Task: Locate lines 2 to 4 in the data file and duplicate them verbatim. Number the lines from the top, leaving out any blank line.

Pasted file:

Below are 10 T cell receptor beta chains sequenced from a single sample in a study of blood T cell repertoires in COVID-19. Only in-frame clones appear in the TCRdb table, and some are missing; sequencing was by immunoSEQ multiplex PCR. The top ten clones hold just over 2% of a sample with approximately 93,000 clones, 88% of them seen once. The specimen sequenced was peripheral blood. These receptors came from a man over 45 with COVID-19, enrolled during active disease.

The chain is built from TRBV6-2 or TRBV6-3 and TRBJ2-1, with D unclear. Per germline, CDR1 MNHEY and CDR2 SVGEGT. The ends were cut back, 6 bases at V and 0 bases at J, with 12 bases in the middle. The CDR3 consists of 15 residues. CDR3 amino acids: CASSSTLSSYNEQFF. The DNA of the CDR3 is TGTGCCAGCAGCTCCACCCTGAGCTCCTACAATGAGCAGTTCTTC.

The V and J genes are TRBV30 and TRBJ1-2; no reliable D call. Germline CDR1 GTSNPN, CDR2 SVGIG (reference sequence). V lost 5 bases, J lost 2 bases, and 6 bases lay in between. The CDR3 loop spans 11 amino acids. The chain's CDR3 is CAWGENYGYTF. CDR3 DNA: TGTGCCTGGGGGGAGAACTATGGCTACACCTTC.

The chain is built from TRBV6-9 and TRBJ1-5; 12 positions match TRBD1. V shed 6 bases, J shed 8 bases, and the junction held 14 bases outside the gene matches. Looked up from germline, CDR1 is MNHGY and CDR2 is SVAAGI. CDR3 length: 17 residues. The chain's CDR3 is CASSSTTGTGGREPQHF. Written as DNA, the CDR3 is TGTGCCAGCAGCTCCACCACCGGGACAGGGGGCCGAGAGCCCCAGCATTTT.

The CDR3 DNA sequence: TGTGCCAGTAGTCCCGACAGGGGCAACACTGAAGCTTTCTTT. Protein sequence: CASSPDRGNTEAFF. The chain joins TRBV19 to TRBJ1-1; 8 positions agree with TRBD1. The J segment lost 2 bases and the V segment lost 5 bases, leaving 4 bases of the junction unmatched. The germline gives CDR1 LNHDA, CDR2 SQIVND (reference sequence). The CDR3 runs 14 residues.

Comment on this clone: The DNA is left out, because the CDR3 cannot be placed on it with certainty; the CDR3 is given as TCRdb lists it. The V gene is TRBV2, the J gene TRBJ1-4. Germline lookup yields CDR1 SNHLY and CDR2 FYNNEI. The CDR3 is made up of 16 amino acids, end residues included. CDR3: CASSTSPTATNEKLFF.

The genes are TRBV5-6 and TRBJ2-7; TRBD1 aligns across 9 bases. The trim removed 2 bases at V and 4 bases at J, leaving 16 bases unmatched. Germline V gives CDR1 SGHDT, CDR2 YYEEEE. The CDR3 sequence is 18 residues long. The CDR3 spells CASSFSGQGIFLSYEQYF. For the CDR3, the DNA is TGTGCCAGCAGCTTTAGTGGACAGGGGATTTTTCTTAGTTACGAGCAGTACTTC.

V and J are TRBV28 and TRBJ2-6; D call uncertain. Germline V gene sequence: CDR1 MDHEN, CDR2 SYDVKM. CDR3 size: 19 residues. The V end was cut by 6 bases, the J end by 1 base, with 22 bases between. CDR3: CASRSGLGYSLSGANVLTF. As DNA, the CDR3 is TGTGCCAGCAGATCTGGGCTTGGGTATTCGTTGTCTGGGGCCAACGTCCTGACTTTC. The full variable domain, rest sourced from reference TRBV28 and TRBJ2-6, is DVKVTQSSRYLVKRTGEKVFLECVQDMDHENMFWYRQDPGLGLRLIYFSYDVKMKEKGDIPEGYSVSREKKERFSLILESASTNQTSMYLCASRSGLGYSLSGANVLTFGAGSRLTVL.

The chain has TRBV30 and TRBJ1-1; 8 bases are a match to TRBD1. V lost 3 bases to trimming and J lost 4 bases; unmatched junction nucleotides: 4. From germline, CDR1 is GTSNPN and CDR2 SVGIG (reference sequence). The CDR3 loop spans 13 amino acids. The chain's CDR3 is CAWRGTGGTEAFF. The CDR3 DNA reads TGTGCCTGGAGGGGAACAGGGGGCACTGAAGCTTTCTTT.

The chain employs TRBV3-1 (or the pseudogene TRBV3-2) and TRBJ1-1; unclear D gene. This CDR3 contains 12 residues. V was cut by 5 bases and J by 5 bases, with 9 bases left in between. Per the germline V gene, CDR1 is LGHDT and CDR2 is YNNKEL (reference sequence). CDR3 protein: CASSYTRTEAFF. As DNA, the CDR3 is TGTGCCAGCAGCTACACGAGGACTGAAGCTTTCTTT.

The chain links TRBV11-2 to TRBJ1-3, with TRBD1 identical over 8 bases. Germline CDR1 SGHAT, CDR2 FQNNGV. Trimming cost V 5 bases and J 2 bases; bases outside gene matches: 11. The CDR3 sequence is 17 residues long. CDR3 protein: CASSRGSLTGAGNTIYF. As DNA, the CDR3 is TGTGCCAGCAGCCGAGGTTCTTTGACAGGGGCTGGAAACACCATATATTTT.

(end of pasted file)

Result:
The chain is built from TRBV6-2 or TRBV6-3 and TRBJ2-1, with D unclear. Per germline, CDR1 MNHEY and CDR2 SVGEGT. The ends were cut back, 6 bases at V and 0 bases at J, with 12 bases in the middle. The CDR3 consists of 15 residues. CDR3 amino acids: CASSSTLSSYNEQFF. The DNA of the CDR3 is TGTGCCAGCAGCTCCACCCTGAGCTCCTACAATGAGCAGTTCTTC.

The V and J genes are TRBV30 and TRBJ1-2; no reliable D call. Germline CDR1 GTSNPN, CDR2 SVGIG (reference sequence). V lost 5 bases, J lost 2 bases, and 6 bases lay in between. The CDR3 loop spans 11 amino acids. The chain's CDR3 is CAWGENYGYTF. CDR3 DNA: TGTGCCTGGGGGGAGAACTATGGCTACACCTTC.

The chain is built from TRBV6-9 and TRBJ1-5; 12 positions match TRBD1. V shed 6 bases, J shed 8 bases, and the junction held 14 bases outside the gene matches. Looked up from germline, CDR1 is MNHGY and CDR2 is SVAAGI. CDR3 length: 17 residues. The chain's CDR3 is CASSSTTGTGGREPQHF. Written as DNA, the CDR3 is TGTGCCAGCAGCTCCACCACCGGGACAGGGGGCCGAGAGCCCCAGCATTTT.